They got their first vaccination this morning. And then we only have them for another week. I’m already dreading it. I wouldn’t say we have completely bonded; they are more interested in each other most of the time, they didn’t have personalities for most of the time they were with us, they’re kept in the kitchen even when we’re in other parts of the house, I always knew they’d be leaving so only gave them part of my heart. But that part of my heart is going to be devastated when they leave.

Week 3: Puppy Prison

I can’t get over how quickly these puppies are growing, every time I look at them I think they’ve gotten bigger. They’ve been here for two full weeks now, although it feels so much longer. In a good way. There is quite a lot of cleaning with two puppies and my husband in particular was getting fed up with constantly scrubbing the carpet.

6 week old pit bull puppies at puppy gateWe have a carpeted area in our kitchen, as well as tiles, which make keeping them off the carpet even more difficult. So on Friday morning I fashioned a very large puppy gate using kitchen chairs, trellis and boxes. We’ve had to reinforce it a few times and is a bit unsightly but it’s working a treat. They are kept on the very large tiled area, we can climb over it and Ollie and Mia can jump up onto the chair and down the other side.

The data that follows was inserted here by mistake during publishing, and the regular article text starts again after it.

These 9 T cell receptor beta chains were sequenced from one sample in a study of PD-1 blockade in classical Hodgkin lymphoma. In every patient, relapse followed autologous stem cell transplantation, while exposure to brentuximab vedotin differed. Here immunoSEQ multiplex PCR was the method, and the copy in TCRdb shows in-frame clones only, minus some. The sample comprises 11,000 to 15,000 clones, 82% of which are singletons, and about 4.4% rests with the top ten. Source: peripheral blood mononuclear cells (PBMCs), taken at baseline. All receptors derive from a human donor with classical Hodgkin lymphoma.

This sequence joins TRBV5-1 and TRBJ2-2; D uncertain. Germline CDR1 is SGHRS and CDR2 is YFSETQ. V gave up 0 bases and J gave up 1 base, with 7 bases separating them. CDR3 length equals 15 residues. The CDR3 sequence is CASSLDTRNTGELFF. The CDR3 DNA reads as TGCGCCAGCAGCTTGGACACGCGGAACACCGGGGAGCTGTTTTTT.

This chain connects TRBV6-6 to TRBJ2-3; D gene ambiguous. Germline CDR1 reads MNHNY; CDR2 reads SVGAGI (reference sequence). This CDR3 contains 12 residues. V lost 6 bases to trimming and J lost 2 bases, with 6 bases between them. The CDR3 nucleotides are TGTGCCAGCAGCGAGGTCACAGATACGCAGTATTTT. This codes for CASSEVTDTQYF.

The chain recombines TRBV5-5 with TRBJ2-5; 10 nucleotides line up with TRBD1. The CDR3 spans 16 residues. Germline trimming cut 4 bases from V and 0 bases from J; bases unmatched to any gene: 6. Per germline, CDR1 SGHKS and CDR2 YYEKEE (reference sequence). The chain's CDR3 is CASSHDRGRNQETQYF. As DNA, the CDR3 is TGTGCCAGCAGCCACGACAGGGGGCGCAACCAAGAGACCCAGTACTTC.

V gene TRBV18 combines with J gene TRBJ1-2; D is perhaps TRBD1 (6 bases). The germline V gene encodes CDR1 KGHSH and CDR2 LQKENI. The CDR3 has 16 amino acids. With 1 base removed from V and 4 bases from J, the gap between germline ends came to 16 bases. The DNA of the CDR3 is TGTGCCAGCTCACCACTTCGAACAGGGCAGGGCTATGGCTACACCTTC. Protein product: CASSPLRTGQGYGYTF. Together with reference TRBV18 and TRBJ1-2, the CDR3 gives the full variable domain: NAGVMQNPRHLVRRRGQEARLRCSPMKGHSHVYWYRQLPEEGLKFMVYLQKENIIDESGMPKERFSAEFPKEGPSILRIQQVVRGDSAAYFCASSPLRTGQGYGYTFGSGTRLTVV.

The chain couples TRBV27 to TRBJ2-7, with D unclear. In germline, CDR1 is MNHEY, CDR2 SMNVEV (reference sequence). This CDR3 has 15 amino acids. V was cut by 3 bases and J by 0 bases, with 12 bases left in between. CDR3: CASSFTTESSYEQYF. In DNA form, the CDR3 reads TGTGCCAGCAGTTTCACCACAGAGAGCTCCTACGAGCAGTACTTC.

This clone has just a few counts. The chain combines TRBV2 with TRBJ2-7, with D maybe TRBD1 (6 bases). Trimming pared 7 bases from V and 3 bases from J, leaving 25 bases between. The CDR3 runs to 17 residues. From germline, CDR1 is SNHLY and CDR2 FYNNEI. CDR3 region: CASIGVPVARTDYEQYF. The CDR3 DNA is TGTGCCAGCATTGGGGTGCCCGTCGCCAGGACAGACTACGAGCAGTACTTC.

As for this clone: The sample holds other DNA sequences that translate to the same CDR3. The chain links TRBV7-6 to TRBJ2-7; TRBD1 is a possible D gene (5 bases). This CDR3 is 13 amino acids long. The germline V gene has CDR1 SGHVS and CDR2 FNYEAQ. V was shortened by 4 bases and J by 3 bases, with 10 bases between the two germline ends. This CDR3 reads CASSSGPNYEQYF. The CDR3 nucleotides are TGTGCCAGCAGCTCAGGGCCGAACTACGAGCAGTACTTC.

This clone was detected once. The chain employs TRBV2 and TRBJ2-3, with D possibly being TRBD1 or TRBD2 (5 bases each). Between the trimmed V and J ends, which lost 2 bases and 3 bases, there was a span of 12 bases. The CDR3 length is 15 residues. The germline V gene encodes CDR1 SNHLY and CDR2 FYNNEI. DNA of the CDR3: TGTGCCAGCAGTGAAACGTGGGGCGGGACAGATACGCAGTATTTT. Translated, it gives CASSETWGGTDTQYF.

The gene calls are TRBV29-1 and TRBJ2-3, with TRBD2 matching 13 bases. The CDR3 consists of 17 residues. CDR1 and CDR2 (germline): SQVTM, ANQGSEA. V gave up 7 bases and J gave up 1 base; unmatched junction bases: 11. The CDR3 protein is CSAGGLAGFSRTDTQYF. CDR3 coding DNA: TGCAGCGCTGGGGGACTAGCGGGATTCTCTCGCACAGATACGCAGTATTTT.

6 week old pit bull puppiesLook at those faces. It’s hard to stay mad for long. We still bring their bed and water into the sitting room with us but only when supervised. And they get toilet breaks every time they wake up. Accidents on the tile are so much easier to clean up.